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More Dogs of Destiny!

Screen Shot 2017-03-21 at 3.56.23 PMIn celebration of my new picture book, Percy, Dog of Destiny, just published last week, I asked you to send me photos of your dogs, with or without some of their favorite toys.

This has been the most fun project. Thank you for your beautiful photos. They make me love dogs even more than I already did.  Enjoy.


This is Rosie. She started a dog advice column a few years back. One of her most popular posts is about the delicious sunflower seed, notoriously difficult to catch in the wild. Her advice is to lie motionless beneath the bird feeder and be ready to leap when the moment comes. Thanks for the pro tip, Rosie.


Bones are Stella’s favorite toys, and Stella is Cairo’s favorite toy. In their personal opinion? Balls are highly overrated.


Please meet Barkley. He enjoyed playing with many toys in the course of his long and dignified life, but his favorite toy of all was his boy Ian, who is a firm believer in the “shame shared is shame halved” school of coning.


This is Daisy. She has twelve loofah dogs but this one is her favorite. She is tired of defending herself against onlookers who speculate that her loofah dogs are longer than she is. Please. They aren’t.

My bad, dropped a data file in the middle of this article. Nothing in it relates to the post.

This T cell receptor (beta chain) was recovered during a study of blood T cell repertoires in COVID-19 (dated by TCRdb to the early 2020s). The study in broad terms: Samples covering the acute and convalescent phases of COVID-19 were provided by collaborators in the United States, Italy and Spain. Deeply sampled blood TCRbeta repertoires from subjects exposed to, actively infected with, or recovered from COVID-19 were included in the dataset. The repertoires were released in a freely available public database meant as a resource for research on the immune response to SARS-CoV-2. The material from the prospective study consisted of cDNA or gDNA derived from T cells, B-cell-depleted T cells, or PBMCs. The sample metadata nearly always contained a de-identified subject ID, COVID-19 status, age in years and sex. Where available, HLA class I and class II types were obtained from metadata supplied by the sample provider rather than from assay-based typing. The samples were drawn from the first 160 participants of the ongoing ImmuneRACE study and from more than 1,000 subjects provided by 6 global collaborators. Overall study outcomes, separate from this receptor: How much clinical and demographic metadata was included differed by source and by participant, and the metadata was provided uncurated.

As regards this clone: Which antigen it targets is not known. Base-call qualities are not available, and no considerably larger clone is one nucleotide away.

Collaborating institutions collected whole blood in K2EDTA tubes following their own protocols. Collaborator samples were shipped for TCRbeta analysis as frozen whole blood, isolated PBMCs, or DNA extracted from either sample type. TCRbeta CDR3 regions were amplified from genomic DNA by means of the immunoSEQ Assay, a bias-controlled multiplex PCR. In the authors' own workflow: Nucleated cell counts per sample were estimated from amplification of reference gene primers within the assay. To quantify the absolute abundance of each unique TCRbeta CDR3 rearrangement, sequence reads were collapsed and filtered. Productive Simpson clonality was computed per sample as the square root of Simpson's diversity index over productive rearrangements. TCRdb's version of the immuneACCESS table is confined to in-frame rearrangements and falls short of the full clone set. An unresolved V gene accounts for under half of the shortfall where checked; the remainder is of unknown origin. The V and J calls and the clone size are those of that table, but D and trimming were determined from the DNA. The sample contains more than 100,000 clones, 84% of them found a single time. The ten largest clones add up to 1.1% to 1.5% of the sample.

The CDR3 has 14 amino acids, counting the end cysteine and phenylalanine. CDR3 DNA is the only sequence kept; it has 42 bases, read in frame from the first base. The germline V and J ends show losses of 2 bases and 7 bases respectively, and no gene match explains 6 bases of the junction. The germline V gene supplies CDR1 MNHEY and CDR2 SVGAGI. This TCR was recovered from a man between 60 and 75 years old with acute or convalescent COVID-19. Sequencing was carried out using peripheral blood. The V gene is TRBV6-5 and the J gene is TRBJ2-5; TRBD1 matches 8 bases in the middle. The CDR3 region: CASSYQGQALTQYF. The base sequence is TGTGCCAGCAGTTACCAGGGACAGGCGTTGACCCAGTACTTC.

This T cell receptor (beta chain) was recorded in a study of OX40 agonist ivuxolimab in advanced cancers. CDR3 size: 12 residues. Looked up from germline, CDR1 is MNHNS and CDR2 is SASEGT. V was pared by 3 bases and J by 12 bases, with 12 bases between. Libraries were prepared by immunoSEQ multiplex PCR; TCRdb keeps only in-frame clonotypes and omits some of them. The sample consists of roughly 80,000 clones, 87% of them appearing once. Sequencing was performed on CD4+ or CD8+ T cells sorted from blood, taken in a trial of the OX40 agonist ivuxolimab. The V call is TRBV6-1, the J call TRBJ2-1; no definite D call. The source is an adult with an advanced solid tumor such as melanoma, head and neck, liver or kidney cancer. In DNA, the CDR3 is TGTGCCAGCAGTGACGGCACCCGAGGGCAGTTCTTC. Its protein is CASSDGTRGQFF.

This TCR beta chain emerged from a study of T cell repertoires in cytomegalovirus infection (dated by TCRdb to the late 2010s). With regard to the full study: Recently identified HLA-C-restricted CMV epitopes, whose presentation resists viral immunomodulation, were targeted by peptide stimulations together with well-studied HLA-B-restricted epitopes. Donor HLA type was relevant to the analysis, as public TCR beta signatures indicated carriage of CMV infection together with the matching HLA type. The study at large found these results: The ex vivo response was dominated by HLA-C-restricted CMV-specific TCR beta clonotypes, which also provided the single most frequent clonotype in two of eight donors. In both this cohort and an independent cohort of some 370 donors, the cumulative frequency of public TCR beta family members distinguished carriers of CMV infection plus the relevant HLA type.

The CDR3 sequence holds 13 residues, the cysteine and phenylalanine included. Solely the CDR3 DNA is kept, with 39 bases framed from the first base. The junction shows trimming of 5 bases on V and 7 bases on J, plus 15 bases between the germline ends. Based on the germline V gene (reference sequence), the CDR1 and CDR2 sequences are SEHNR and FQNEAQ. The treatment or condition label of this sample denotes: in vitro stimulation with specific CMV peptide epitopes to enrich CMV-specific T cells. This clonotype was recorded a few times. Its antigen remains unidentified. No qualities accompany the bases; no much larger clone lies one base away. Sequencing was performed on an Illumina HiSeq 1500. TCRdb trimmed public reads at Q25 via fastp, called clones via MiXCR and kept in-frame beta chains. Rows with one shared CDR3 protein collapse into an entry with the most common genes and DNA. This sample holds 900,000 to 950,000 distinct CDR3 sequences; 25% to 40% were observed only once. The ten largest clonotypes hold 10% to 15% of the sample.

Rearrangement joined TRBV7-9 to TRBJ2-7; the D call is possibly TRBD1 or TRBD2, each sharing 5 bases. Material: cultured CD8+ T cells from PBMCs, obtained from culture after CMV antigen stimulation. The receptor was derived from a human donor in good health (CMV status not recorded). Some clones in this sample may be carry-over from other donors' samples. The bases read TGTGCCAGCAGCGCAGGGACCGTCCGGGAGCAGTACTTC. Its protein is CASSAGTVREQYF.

This is Jo and her favorite pink ball. Jo is in dog heaven now, but she left this photo behind to remind one and all that no one could fly through the front door the way she could. She would also like you to know that she always stuck her landing.


This is Widget, who would like it known that he is a good dog. Most of the time.


This is Widget again. Sometimes he gets a little cold, and that worries him. He has quite a bit on his mind, really. One of the things he wonders about is his humans. Do they know how much he loves them? Do they?


This is Boomer. He’s an Australian shepherd. Boomer will be 14 in May. He spends a fair bit of time these days reflecting. Did you know that in his youth he was a mainstay on the Frisbee Dog circuit? Oh the glory days of yore.

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Meet Aku and Yumi. They are pictured here in their  element of snow and cold. During their time on earth they had the power to hypnotize humans with their unearthly husky beauty and mesmerizing eyes. Please gaze upon this photo with caution.